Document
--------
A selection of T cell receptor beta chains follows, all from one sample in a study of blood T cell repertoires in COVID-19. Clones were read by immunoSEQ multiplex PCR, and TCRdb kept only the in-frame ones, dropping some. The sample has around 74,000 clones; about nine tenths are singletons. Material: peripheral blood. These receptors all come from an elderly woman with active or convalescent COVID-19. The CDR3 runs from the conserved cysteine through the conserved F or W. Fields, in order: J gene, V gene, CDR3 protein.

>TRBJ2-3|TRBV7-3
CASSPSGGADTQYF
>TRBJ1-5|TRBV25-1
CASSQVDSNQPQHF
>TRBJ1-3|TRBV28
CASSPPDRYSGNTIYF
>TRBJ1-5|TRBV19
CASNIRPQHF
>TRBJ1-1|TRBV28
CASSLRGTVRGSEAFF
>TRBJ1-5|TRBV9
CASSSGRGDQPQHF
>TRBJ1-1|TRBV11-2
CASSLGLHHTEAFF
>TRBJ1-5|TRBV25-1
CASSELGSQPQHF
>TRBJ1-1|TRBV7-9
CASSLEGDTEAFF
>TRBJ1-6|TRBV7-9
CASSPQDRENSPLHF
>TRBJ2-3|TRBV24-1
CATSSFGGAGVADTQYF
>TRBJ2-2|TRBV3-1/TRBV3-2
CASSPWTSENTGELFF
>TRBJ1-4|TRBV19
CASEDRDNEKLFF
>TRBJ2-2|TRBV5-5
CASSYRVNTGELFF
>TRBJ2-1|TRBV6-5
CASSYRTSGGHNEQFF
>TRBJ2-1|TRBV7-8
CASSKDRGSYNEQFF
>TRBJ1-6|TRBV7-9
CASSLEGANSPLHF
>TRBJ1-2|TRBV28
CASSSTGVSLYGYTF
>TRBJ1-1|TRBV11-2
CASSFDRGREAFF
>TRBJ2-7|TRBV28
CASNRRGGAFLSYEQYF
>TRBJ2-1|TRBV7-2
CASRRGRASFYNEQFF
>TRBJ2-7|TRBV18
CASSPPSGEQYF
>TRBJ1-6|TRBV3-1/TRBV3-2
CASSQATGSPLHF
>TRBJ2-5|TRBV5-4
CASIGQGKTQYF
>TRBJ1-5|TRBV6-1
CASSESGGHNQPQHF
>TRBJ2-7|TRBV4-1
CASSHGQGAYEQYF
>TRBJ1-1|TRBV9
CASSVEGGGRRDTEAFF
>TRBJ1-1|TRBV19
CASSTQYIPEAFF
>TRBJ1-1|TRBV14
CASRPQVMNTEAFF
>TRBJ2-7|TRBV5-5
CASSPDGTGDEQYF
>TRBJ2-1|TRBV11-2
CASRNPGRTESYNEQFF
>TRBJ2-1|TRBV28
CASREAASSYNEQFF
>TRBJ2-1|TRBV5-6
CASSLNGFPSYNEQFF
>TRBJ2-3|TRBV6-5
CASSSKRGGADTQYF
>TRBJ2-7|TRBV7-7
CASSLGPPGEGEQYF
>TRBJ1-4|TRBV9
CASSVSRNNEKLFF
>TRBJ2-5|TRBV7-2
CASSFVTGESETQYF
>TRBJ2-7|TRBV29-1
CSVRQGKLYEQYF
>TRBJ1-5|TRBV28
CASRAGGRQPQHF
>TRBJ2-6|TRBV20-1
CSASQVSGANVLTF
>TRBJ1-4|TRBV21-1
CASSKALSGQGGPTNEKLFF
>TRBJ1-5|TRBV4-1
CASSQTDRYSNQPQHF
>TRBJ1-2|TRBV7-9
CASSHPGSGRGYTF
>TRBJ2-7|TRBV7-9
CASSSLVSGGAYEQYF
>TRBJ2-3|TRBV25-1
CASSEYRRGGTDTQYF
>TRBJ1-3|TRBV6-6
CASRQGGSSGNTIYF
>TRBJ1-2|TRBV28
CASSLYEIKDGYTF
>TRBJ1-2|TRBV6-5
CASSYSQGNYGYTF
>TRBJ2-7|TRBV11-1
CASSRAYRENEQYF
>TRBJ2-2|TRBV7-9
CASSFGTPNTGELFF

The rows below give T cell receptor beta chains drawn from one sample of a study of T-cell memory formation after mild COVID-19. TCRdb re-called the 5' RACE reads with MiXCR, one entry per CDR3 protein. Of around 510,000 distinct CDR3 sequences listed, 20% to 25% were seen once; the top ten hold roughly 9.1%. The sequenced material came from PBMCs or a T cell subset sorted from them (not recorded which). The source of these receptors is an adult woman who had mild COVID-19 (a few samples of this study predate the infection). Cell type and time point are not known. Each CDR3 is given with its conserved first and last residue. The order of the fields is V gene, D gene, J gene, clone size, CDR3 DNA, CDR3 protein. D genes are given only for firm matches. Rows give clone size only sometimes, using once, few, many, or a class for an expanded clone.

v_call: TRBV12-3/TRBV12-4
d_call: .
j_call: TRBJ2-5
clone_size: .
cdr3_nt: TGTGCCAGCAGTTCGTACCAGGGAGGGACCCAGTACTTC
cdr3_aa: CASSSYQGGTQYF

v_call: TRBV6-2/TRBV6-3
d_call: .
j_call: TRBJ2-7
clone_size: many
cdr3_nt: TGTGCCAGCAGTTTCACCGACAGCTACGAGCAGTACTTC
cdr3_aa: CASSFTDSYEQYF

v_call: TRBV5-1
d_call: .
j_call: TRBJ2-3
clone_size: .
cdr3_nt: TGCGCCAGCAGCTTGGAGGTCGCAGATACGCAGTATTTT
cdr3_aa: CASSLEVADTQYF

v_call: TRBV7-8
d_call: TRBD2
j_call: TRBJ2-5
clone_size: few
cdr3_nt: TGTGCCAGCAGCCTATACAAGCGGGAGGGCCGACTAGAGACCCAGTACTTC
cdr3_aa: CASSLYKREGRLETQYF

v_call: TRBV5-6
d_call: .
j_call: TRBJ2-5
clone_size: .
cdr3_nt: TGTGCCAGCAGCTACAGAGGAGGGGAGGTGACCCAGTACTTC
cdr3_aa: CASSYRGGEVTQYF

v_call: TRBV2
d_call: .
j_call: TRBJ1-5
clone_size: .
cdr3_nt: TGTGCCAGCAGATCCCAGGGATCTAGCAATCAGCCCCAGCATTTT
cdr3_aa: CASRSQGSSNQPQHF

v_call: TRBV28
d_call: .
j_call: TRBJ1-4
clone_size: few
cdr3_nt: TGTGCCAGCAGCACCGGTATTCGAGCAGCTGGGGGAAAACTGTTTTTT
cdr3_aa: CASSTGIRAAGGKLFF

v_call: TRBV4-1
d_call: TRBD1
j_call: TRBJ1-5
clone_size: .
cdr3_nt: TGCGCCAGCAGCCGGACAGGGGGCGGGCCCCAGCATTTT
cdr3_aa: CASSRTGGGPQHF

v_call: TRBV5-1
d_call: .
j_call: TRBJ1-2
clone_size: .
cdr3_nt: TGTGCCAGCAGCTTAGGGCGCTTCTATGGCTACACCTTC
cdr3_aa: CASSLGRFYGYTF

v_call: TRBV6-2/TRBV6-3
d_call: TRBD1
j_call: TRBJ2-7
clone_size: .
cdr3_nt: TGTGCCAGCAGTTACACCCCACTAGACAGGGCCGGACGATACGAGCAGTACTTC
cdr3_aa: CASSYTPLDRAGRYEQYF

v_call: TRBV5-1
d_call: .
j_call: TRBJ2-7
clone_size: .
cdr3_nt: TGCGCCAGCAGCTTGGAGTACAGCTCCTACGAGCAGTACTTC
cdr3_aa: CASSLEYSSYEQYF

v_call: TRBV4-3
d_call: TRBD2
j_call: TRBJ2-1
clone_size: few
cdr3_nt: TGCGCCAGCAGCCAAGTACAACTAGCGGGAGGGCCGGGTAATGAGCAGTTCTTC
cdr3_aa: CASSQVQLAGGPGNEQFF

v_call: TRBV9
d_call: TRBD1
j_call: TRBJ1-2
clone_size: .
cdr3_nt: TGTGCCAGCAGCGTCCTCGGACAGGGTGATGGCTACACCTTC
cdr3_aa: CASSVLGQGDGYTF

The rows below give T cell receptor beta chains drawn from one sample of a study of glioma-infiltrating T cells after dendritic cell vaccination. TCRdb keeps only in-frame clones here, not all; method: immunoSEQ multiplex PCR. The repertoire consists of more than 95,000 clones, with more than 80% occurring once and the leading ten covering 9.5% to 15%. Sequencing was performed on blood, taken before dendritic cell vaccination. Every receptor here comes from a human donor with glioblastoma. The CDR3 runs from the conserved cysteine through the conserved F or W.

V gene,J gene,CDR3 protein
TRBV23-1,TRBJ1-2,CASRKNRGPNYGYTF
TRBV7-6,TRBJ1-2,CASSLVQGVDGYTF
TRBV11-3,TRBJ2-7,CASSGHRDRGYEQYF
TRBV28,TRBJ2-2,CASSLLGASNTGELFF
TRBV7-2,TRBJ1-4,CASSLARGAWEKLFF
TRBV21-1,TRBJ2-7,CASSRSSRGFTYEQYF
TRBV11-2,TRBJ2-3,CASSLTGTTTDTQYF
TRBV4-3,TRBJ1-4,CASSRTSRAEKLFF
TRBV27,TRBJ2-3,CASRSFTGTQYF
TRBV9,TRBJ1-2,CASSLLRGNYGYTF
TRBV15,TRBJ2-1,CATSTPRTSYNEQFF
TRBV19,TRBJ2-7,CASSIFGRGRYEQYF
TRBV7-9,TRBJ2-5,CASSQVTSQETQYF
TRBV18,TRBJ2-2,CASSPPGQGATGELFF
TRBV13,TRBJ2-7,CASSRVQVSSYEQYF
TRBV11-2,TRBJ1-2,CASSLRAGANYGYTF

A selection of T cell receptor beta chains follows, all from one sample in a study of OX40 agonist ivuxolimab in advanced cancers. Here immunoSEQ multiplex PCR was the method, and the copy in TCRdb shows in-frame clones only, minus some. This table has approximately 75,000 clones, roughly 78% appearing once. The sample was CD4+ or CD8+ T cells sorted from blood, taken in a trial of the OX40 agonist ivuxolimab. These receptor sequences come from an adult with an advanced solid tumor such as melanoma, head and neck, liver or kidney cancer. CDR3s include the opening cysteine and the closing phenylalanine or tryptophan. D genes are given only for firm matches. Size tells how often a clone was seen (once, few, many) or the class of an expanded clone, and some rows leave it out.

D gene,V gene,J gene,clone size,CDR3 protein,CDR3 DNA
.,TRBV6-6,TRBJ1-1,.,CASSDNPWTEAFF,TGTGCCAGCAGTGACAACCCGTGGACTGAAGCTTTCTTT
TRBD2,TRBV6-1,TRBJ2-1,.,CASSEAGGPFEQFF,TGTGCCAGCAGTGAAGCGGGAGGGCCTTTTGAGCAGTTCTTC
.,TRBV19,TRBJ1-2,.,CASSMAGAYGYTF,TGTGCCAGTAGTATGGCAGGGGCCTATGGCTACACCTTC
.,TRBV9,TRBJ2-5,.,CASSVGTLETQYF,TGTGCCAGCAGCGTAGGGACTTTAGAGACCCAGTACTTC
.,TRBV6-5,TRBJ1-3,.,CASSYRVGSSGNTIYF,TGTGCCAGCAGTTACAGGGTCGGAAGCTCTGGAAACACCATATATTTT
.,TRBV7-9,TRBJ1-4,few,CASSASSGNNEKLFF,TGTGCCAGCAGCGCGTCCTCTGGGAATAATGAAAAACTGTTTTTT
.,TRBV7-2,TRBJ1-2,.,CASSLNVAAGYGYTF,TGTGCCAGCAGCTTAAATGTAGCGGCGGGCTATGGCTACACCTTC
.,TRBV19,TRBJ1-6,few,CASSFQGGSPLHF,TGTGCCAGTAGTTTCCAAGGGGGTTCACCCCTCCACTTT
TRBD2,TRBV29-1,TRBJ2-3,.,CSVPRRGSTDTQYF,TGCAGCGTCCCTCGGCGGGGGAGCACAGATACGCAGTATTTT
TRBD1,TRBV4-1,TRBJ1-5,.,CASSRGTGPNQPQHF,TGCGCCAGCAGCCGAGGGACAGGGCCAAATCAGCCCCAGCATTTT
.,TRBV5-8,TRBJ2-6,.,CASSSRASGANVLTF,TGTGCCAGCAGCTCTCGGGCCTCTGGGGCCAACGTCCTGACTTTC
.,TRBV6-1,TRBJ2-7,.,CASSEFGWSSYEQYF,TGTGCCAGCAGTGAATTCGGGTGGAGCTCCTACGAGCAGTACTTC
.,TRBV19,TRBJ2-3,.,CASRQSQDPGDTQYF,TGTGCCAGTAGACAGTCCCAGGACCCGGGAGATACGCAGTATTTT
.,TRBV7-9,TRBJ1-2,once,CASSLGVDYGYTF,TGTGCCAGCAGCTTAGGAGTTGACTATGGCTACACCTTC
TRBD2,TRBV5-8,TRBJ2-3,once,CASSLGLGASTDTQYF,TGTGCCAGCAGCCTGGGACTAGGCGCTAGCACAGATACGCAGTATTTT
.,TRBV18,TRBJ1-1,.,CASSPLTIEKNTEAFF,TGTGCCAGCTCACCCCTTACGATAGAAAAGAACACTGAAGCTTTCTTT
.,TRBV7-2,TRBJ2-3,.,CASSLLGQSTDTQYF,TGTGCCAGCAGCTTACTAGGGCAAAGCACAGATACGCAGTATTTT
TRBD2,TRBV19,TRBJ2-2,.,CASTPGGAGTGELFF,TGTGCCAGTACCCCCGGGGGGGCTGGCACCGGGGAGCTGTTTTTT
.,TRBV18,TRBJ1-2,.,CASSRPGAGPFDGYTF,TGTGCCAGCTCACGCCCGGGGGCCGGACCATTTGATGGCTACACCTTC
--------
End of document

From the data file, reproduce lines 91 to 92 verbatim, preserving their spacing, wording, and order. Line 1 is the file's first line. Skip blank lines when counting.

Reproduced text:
CASSEYRRGGTDTQYF
>TRBJ1-3|TRBV6-6